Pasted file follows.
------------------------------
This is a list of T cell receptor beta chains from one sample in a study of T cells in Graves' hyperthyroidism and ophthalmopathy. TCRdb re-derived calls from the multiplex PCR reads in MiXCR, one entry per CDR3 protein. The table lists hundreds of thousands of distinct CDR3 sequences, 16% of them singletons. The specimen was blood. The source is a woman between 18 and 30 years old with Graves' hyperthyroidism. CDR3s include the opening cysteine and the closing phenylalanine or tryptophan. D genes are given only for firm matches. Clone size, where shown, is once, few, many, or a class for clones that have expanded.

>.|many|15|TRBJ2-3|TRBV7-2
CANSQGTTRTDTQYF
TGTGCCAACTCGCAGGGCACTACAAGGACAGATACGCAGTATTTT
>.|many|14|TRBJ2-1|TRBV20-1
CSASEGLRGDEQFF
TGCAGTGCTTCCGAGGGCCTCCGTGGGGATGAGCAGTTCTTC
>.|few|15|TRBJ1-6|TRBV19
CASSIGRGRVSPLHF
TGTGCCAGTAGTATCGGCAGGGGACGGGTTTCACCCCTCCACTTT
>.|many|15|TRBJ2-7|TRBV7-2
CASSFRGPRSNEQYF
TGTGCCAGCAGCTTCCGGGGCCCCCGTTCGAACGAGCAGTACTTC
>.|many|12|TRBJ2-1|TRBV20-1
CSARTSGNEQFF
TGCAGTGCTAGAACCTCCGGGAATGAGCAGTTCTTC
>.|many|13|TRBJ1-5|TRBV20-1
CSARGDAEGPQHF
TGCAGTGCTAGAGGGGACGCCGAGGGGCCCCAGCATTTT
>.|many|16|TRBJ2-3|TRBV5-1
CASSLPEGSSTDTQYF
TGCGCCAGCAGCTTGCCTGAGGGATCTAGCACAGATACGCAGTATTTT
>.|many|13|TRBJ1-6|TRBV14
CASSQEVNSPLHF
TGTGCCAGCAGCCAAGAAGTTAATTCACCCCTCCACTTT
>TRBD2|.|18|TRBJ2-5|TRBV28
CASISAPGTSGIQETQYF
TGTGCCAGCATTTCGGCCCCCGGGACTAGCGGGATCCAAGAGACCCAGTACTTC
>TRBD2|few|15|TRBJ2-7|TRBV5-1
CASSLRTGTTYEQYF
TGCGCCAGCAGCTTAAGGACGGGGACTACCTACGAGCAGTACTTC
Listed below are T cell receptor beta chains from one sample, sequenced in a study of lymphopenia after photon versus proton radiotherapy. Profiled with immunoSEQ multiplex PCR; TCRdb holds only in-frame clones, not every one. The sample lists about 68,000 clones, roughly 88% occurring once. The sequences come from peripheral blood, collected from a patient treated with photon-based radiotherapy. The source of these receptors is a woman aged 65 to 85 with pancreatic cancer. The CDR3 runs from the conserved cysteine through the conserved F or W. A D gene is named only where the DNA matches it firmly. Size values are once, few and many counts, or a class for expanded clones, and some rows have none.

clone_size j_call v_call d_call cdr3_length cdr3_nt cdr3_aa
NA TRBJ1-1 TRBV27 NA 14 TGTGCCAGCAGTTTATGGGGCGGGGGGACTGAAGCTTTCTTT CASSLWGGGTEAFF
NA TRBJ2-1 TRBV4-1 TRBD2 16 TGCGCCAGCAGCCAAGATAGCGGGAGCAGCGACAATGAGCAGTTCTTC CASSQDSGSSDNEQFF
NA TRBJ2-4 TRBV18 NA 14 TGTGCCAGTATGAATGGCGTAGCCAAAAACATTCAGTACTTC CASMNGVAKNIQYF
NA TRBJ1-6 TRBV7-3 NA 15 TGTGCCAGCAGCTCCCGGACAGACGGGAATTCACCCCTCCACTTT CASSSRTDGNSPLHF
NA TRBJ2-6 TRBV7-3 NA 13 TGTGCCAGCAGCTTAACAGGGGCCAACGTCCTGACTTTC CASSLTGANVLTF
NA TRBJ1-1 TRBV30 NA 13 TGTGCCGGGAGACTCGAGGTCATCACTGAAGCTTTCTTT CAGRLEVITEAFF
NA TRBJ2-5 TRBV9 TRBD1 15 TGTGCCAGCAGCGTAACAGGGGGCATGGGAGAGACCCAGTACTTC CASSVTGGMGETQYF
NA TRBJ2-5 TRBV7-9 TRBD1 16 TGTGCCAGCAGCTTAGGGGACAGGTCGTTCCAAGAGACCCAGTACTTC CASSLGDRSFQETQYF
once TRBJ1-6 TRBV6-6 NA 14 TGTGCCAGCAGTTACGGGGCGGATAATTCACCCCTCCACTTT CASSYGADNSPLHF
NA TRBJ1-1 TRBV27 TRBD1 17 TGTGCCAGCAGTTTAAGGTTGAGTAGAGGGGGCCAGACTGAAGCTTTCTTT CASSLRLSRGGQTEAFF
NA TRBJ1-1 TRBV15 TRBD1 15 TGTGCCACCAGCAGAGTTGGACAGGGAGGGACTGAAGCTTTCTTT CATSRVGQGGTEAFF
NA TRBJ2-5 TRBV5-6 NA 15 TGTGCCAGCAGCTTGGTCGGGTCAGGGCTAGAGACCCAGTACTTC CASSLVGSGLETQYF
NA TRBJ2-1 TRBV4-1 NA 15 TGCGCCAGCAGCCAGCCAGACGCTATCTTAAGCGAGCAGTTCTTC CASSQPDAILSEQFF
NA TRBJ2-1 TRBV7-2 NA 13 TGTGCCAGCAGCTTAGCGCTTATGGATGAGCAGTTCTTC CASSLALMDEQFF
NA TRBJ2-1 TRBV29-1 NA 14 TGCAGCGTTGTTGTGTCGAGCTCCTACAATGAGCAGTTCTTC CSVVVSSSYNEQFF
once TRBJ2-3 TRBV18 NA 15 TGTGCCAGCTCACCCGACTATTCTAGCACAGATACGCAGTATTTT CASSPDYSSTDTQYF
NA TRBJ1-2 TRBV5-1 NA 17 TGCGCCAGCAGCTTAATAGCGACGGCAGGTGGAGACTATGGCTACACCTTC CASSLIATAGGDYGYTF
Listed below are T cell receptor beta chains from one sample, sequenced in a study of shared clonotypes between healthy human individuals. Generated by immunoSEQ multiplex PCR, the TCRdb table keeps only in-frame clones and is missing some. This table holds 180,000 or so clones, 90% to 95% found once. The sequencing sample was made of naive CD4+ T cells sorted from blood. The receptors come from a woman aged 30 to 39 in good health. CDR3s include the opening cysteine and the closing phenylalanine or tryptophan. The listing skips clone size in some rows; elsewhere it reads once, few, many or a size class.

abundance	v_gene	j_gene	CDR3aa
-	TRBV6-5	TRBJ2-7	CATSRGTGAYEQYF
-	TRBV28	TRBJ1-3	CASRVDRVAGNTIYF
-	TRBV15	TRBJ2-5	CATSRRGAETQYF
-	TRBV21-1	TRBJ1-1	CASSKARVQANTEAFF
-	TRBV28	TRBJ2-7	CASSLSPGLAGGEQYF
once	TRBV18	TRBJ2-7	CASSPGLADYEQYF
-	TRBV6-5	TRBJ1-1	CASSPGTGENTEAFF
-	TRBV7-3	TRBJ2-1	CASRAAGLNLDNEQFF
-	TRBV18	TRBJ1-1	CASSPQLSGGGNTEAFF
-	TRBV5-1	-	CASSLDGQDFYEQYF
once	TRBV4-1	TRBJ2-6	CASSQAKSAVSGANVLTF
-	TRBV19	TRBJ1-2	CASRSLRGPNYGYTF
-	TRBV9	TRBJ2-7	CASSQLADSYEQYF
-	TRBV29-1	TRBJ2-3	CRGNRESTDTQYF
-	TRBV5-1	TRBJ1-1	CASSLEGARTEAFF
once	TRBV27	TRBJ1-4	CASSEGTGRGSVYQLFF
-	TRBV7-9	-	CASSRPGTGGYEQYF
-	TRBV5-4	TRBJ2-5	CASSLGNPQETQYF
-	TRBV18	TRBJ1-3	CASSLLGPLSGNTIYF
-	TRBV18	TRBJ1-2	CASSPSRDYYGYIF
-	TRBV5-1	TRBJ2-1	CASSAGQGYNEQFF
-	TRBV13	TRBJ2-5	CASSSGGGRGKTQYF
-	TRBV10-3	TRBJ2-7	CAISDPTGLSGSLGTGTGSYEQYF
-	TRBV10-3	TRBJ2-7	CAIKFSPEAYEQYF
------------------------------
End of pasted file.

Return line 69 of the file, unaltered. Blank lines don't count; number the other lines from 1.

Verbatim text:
-	TRBV7-9	-	CASSRPGTGGYEQYF